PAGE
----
Anyone who criticizes poverty may be ignorant. That is why the CDU hopes that its agitation against the poor will succeed beyond its own electorate.

Tents and table with a teddy bear under an S-Bahn bridge

Under an S-Bahn bridge in Berlin-Charlottenburg Photo: Matthias Reichelt/imago

Recently I was able to receive a large number of visitors: mother, father, two children. In my last apartment there was only room for one guest, today there is a whole family. Since good hospitality means more to me than simply accommodating people, we set out to explore the capital. The children were glad that the distances in Berlin are long, because for them every additional public transport means another adventure.

On the first S-Bahn, the elated four-year-old sat next to a man who looked sick, wore worn-out clothes and smelled of alcohol. Just when he was about to tell the parents to move him somewhere else, the man reached into his pocket. Then he patted the boy, who was fascinated by the numerous construction sites in this city, with as much attention as a dangerous drunk person would not, and handed him a yellow action figure.

After the boy accepted it somewhat shyly, the man took out another surprise egg from his pocket, and another, and something else. The boy, who couldn't carry that much, smiled more with each toy. His initial reluctance disappeared and in the remaining stations a kind of dialogue developed between the two, who gathered the contents of the eggs. Seeing the man's dirty hands, I fought the urge to rip the thing out of the boy's hands.

Less than five minutes of travel and I have already known for the first time: that is also Berlin, I thought later. What I also thought: How unfortunate of me to have made it almost impossible for my young guest to meet him because I thought the alleged homeless man was a danger. How unfortunate of me to have recently dodged another man at an S-Bahn station, where people often ask for money, with a friendly no before he could say a sentence. If he had let him finish, he wouldn't have had to embarrass me when he didn't ask me for money but for directions.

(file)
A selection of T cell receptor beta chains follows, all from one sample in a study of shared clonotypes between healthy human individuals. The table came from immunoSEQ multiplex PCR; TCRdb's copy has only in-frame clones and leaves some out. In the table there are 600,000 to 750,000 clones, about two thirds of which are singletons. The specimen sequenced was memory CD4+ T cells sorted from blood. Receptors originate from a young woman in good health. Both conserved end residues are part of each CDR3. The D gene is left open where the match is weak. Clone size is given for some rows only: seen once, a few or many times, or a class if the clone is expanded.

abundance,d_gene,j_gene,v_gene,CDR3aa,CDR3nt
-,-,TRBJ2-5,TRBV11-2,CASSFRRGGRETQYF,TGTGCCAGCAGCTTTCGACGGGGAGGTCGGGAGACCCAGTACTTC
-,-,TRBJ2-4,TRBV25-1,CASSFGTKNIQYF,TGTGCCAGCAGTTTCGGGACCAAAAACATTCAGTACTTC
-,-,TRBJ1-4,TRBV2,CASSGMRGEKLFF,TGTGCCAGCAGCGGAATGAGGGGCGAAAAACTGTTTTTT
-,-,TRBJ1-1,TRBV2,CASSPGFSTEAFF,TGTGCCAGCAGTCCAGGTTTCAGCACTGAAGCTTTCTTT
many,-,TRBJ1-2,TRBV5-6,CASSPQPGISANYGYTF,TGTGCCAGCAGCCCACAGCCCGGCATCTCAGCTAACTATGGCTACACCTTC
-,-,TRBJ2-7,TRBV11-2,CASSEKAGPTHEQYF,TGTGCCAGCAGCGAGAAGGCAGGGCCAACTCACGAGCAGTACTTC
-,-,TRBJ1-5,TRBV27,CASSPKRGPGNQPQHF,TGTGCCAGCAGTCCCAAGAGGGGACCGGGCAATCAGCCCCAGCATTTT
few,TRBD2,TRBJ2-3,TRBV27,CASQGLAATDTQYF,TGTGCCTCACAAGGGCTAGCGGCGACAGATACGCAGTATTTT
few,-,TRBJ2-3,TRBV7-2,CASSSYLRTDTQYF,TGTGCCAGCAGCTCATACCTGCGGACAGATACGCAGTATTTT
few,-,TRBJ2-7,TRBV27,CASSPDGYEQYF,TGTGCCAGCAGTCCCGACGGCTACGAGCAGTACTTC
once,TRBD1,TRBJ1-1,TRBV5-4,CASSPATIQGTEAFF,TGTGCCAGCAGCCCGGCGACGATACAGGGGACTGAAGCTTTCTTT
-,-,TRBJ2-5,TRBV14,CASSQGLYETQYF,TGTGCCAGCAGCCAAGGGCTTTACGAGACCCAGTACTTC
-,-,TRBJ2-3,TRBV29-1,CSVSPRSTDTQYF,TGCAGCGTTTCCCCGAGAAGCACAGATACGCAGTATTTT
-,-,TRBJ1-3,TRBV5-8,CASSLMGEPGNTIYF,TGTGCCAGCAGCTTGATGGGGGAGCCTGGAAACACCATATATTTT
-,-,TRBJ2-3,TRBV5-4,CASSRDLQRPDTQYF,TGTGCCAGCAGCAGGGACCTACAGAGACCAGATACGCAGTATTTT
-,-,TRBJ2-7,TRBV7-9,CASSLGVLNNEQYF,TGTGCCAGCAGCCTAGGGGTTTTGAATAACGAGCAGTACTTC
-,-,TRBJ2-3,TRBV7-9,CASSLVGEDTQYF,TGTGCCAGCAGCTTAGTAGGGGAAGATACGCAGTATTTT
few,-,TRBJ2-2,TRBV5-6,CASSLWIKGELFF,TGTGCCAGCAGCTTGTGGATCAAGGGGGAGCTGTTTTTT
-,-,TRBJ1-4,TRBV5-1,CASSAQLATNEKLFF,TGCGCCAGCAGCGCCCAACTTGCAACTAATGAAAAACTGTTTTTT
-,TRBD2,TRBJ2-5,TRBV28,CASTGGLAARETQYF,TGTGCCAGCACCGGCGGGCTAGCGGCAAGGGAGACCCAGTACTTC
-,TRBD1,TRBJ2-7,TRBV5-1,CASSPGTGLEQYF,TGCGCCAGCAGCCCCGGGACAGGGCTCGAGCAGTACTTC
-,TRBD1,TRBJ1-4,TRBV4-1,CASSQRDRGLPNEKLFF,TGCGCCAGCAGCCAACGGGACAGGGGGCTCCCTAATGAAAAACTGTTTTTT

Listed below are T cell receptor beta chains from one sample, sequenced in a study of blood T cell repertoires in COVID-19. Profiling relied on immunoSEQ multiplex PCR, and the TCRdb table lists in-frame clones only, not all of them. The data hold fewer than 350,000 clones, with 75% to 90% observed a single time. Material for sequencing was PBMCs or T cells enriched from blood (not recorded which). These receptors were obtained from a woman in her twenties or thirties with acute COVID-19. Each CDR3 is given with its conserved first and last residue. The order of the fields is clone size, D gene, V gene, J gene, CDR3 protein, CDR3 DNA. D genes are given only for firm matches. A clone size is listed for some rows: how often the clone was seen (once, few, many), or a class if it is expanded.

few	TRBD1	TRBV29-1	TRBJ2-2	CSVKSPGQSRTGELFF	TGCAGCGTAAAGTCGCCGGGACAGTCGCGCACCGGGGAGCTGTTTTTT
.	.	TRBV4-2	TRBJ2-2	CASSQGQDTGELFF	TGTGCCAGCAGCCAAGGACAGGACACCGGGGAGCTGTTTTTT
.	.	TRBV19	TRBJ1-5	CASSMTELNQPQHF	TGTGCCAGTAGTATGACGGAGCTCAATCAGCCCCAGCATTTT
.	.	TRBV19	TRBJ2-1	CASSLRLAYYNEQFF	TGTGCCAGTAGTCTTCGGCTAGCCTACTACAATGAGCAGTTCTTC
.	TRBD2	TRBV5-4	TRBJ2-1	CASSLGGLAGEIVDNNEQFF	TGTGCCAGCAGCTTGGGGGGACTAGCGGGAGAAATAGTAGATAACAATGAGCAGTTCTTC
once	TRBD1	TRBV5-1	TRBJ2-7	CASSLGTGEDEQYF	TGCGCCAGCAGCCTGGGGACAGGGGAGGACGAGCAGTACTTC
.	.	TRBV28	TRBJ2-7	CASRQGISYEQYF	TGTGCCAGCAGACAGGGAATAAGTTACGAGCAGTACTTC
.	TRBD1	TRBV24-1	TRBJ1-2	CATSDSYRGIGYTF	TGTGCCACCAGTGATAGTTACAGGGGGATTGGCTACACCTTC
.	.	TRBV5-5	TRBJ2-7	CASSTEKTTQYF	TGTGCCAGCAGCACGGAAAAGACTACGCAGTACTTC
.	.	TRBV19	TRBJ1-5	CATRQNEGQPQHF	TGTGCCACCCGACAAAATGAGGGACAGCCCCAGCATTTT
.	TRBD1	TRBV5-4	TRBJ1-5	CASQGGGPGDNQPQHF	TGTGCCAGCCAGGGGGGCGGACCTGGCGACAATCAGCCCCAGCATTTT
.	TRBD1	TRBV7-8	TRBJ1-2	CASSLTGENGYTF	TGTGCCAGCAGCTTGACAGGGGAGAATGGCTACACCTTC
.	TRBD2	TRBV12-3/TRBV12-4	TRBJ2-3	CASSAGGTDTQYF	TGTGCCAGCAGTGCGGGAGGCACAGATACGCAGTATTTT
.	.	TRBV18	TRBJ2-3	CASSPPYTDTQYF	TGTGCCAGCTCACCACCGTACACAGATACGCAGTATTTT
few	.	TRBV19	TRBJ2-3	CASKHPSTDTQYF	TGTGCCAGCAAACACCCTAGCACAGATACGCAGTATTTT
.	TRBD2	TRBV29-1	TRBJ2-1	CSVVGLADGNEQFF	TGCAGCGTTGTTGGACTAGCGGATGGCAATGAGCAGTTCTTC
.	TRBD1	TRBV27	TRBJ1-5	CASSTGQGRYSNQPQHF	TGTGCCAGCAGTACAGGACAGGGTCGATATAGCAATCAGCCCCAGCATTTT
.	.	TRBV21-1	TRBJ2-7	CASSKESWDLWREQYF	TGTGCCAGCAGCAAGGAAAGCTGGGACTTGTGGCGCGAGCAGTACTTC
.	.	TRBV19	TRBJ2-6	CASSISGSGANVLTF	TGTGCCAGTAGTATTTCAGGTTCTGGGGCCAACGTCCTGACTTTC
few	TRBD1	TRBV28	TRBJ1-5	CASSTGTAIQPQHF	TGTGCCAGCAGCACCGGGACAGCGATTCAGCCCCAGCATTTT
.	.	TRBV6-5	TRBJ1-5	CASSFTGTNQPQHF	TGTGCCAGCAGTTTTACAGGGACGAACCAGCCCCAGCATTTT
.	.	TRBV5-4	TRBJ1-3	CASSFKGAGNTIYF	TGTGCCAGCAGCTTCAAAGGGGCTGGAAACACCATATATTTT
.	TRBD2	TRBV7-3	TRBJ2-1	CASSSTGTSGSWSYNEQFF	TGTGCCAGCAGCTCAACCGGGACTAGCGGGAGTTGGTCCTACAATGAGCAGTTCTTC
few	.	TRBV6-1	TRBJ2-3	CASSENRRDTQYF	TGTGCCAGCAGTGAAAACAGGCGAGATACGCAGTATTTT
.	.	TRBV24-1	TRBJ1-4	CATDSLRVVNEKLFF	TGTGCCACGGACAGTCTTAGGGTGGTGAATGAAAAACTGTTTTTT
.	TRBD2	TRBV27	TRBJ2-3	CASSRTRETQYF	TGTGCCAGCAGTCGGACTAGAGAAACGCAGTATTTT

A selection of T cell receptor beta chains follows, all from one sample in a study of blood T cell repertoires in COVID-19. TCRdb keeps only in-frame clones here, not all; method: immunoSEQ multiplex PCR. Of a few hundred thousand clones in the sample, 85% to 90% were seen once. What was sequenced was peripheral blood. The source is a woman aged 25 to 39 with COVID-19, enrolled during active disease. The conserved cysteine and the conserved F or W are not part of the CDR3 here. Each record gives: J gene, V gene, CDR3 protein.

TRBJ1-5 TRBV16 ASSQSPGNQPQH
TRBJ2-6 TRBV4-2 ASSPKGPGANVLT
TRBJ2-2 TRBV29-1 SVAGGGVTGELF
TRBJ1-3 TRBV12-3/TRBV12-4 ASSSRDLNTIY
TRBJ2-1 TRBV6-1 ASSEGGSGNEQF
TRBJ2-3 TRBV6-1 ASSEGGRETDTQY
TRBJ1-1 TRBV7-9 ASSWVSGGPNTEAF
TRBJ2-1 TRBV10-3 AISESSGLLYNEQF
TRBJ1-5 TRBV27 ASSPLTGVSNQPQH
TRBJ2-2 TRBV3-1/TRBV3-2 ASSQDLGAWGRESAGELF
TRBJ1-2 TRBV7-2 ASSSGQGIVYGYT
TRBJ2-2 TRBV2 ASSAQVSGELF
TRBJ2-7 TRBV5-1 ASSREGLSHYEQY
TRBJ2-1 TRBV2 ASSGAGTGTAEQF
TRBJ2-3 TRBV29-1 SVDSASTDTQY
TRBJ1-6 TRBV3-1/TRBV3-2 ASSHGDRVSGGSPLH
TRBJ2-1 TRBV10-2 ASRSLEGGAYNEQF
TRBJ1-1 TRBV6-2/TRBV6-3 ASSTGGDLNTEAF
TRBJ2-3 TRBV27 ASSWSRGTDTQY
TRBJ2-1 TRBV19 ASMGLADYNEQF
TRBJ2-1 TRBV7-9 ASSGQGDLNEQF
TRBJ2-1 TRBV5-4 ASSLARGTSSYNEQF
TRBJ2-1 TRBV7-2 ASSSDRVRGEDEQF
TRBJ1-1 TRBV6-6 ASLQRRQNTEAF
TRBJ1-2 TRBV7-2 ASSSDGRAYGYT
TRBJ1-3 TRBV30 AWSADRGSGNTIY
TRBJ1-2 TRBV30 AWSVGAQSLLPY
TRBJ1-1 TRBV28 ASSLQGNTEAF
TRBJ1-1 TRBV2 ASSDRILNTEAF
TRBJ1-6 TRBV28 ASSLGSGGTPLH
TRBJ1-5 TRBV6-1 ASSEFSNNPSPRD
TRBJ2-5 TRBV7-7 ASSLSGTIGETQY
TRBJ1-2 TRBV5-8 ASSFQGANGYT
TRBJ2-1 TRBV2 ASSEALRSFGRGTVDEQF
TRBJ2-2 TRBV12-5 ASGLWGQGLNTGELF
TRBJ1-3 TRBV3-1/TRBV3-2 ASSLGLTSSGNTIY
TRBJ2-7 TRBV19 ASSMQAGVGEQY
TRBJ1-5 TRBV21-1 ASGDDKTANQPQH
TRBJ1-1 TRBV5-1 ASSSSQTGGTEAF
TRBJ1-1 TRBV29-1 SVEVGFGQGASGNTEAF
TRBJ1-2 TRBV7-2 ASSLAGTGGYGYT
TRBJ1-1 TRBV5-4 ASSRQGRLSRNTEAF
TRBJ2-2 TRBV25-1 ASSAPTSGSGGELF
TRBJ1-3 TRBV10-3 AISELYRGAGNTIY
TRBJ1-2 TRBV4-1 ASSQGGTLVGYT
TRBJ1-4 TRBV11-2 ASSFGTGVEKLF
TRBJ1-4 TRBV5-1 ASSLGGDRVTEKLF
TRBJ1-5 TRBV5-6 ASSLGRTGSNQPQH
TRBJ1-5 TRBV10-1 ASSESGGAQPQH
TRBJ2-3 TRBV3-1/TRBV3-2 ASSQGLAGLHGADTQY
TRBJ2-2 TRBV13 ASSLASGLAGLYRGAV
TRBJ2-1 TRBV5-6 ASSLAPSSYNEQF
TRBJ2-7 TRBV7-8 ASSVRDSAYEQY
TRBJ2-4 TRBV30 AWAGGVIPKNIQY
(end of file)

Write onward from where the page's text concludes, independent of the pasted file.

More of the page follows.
The CDU also trusts my lack of empathy

I had to remember that now I change cars when someone boards the train and asks me for money because I don't want to expose myself to visible and olfactory anguish.

It sounds banal, but maybe I forget it because I take it for granted and that's how I end the argument: one thing is to denounce poverty theoretically, for example in this column. It is another thing to relate to this poverty in practice.

The fact that the Council of Europe criticizes Germany for poverty “disproportionate to the country's wealth”, that it explicitly problematizes homelessness and that Finland is successfully combating it with “Housing First” is something I can agree with sure on the right path Stepping aside, writing a lot. I can also get angry at the CDU, which wants to deprive people of even the minimum subsistence level.

But doesn't this CDU expect its agitation to succeed because it is based on resentment that extends far beyond its own electorate, as demonstrated by the cuts to citizens' money due to the traffic lights? Also to my lack of empathy and ignorance, which the four-year-old has not yet caught.